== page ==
The Power of Knowing the Value of Your Business

July 18, 2019 | Rob Leibfried, CPA, ABV

Rob Leibfried, CPA, ABV; Partner; Honkamp Krueger

When I tell someone I specialize in business valuation, the first question I typically get is, “That’s unique, how did you get into that?”

But, they’ll also ask, “So how do you value a business?” My first thought is, “How much time do you have?”

Business valuation can be so much more than a calculation to arrive at a number or a value. If done correctly and used to its fullest, a business valuation has the power to alter the course of an owner’s and a business’ future. This makes it one of the most valuable tools in strategic planning.

What exactly is a business valuation?

The best way to think about a business valuation is as a story for your business. Just like every story is unique, not every valuation is created equal.

A valuation can vary based on the intended user, the scope, the time frame and how “value” is being defined. All those aspects are affected by the facts and circumstances—or the story—surrounding your business.

In some ways, the story of your business is like a biography or a historical account. The business valuation is influenced by past performance of your business, as well as what has the potential to take place in the future.

When it comes to the definition of “value,” it can mean different things depending on the use of the valuation. Typically, it is the fair market value, but investment value also can come into play and can contrast with fair market value because it depends on a specific single investor versus the whole market.

Why do you need a business valuation?

You might need a business valuation for:

  • Tax requirements such as estate and gift tax.
  • Loan covenants and other bank needs.
  • Strategic assessment.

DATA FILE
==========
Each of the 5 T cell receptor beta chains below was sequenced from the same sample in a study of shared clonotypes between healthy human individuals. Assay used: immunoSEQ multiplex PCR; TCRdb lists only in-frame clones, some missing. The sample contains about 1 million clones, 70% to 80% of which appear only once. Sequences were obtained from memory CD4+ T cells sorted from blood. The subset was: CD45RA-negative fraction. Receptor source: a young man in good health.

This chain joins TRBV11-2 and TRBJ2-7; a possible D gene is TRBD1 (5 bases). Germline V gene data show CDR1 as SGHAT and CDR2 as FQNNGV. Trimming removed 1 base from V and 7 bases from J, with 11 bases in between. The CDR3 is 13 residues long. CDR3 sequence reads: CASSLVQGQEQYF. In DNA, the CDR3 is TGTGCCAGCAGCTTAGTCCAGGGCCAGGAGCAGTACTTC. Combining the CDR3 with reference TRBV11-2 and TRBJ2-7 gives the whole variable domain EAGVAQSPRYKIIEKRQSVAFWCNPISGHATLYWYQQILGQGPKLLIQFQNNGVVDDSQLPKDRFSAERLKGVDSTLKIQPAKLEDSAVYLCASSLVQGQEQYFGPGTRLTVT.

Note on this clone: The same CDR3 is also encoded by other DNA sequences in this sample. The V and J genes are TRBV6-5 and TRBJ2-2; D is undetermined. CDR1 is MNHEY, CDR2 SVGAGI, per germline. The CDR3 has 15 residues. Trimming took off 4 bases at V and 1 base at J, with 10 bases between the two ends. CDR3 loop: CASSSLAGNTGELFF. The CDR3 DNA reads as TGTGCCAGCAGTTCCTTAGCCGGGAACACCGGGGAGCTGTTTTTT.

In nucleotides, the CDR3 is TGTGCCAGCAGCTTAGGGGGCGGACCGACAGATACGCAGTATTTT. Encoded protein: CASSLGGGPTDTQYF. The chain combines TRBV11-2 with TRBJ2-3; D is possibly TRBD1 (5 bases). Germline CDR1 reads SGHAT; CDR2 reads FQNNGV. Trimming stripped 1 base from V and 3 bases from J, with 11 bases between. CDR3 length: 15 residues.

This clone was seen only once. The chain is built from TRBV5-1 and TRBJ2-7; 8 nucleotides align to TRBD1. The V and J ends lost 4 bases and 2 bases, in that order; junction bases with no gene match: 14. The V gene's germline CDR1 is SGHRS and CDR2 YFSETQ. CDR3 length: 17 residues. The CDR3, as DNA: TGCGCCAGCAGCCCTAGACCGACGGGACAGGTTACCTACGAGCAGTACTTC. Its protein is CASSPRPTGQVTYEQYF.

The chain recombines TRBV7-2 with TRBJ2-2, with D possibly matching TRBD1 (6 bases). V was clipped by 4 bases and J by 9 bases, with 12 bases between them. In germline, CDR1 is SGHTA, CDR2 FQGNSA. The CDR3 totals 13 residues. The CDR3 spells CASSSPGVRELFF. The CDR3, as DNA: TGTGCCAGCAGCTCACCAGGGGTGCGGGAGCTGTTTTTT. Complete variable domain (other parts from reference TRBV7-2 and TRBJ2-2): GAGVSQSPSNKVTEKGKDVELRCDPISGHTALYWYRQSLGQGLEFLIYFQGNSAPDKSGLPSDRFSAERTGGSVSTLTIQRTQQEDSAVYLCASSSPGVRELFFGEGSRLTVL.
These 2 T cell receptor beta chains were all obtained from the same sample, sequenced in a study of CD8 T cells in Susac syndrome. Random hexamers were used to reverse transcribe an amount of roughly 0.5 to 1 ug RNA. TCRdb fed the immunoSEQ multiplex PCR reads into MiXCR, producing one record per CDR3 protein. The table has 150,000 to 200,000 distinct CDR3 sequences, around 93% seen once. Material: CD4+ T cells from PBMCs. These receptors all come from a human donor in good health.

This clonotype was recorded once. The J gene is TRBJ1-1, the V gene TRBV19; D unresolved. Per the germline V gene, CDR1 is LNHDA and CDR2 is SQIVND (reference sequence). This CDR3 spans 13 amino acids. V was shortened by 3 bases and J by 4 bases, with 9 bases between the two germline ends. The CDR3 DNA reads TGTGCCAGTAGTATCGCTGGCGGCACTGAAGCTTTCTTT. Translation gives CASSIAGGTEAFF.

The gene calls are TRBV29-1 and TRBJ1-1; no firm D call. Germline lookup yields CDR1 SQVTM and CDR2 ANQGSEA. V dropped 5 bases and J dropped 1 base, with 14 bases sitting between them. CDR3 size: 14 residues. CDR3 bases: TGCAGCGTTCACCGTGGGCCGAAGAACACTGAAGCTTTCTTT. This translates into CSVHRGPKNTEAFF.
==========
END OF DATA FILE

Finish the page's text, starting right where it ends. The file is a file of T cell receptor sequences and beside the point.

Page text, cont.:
• Buy-sell agreements.
  • Succession planning.
  • Business health check.
  • Exit/retirement income planning.
  • Preparation for strategic or unexpected offers to buy from competitors.
  • Divorce.

Let’s take exit/retirement planning as an example. Assuming your business is your largest asset, wouldn’t you want to know the value so you can properly plan? Many business owners count on their business as their nest egg and part of their retirement income. However, they can be caught off guard when it doesn’t appraise or sell for what they planned.

You know the value of the rest of your retirement assets, so why not your largest?

Let’s cover some myths:

  • My competitor sold for $10 million so I must be worth the same. Your competitor’s sale price depends on many facts and circumstances that might not exist in your company. Your company could be worth more or less.
  • Financial data alone determines value. Valuation can go far beyond just the numbers. Do you have intellectual property, patents, loyal customers, etc.? These all tell the story of your business that simply slapping multiples on can’t do.
  • In my industry, businesses sell for three times earnings before interest, taxes, depreciation and amortization (EBITDA), 70% of sales, or some other rule-of-thumb/formula. Rules of thumb are general and do not get into the unique aspects of your business’ value. No two businesses are alike, and even franchises might be substantially different so as to warrant different values. Failing to account for specifics can result in drastically different values. If someone is valuing a business using a rule-of-thumb, proceed with caution.

What's the value in a business valuation?

Business valuation also is a powerful strategic tool. The valuation process provides key insights into ways to strengthen your business, make it more profitable and understand the dynamics of value. With a business valuation, you get a sharp directional focus so you can understand where you need to make changes in strategy.

You can analyze your strengths and weaknesses compared to competitors, understand their competitive advantage and yours, and use this information to get ahead. All told, this process helps you to transition out of your business the way that you want, potentially exit with a higher value on the sale and have more money in your pocket on the way.

There are other strategic reasons for a business valuation beyond selling:

  • Determine what your monetizable assets might be like patents and intellectual property.
  • Better understand your internal processes, both helpful and harmful.
  • Get a grasp on the marketability of your business. Buyers will want to know that if the owner leaves, the processes will remain and customers will continue to buy.

The power of a business valuation holds mounds of untapped potential for your business.

As a strategic planning exercise, the business valuation process can have a profound impact on your processes and controls, your future business plan and your personal retirement goals.

Rob Leibfried, CPA, ABV is a partner at Honkamp Krueger. You may email him at